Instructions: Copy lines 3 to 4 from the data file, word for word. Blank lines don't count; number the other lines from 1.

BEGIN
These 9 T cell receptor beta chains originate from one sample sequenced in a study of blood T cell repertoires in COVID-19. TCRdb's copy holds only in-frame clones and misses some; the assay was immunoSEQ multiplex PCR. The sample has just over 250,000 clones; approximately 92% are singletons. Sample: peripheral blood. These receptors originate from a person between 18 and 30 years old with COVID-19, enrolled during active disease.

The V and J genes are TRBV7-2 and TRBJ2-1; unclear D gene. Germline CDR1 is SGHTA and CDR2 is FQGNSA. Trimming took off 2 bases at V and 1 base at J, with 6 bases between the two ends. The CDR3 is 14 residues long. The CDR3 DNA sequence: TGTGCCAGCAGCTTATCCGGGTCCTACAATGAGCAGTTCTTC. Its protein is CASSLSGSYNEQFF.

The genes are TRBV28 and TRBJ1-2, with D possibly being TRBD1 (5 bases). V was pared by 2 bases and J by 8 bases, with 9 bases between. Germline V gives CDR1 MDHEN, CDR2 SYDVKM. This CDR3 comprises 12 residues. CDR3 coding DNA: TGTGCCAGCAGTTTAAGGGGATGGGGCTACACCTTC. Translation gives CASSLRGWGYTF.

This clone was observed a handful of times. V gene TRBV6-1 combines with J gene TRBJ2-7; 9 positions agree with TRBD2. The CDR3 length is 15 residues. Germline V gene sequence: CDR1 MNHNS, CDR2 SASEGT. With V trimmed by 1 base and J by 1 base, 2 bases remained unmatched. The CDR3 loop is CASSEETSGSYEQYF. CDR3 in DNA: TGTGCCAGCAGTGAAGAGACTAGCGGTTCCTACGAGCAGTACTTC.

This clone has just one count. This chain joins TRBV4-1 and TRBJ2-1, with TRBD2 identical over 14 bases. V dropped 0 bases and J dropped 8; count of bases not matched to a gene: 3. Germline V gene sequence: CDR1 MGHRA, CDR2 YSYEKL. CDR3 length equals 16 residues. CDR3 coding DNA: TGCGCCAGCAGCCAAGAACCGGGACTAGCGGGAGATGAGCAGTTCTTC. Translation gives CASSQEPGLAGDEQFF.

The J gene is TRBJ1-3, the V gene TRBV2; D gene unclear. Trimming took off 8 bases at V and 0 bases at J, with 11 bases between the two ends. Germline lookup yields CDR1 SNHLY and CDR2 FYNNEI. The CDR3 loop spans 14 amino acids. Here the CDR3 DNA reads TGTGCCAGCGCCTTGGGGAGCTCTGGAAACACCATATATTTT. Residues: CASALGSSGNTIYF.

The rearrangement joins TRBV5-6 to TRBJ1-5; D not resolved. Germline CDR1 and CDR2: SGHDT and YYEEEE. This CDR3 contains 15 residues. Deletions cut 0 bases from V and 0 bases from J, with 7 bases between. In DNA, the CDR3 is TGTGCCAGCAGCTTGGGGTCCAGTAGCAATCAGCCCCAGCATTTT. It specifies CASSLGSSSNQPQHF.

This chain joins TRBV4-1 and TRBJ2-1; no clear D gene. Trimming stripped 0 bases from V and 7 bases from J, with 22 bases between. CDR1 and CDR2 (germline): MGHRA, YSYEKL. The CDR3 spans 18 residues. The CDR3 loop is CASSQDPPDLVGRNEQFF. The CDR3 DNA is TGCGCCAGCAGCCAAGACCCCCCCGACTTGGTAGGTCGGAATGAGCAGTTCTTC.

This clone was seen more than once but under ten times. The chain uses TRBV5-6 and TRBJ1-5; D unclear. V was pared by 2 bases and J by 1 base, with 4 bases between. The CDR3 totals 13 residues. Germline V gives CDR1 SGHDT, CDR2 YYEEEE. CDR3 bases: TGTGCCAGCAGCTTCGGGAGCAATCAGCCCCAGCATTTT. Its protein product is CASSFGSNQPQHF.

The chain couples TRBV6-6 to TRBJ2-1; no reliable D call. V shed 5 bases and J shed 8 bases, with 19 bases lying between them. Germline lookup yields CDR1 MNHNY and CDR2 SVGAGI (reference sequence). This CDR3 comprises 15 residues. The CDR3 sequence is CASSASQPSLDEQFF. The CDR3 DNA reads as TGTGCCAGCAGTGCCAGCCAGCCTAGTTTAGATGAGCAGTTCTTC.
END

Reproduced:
The genes are TRBV28 and TRBJ1-2, with D possibly being TRBD1 (5 bases). V was pared by 2 bases and J by 8 bases, with 9 bases between. Germline V gives CDR1 MDHEN, CDR2 SYDVKM. This CDR3 comprises 12 residues. CDR3 coding DNA: TGTGCCAGCAGTTTAAGGGGATGGGGCTACACCTTC. Translation gives CASSLRGWGYTF.

This clone was observed a handful of times. V gene TRBV6-1 combines with J gene TRBJ2-7; 9 positions agree with TRBD2. The CDR3 length is 15 residues. Germline V gene sequence: CDR1 MNHNS, CDR2 SASEGT. With V trimmed by 1 base and J by 1 base, 2 bases remained unmatched. The CDR3 loop is CASSEETSGSYEQYF. CDR3 in DNA: TGTGCCAGCAGTGAAGAGACTAGCGGTTCCTACGAGCAGTACTTC.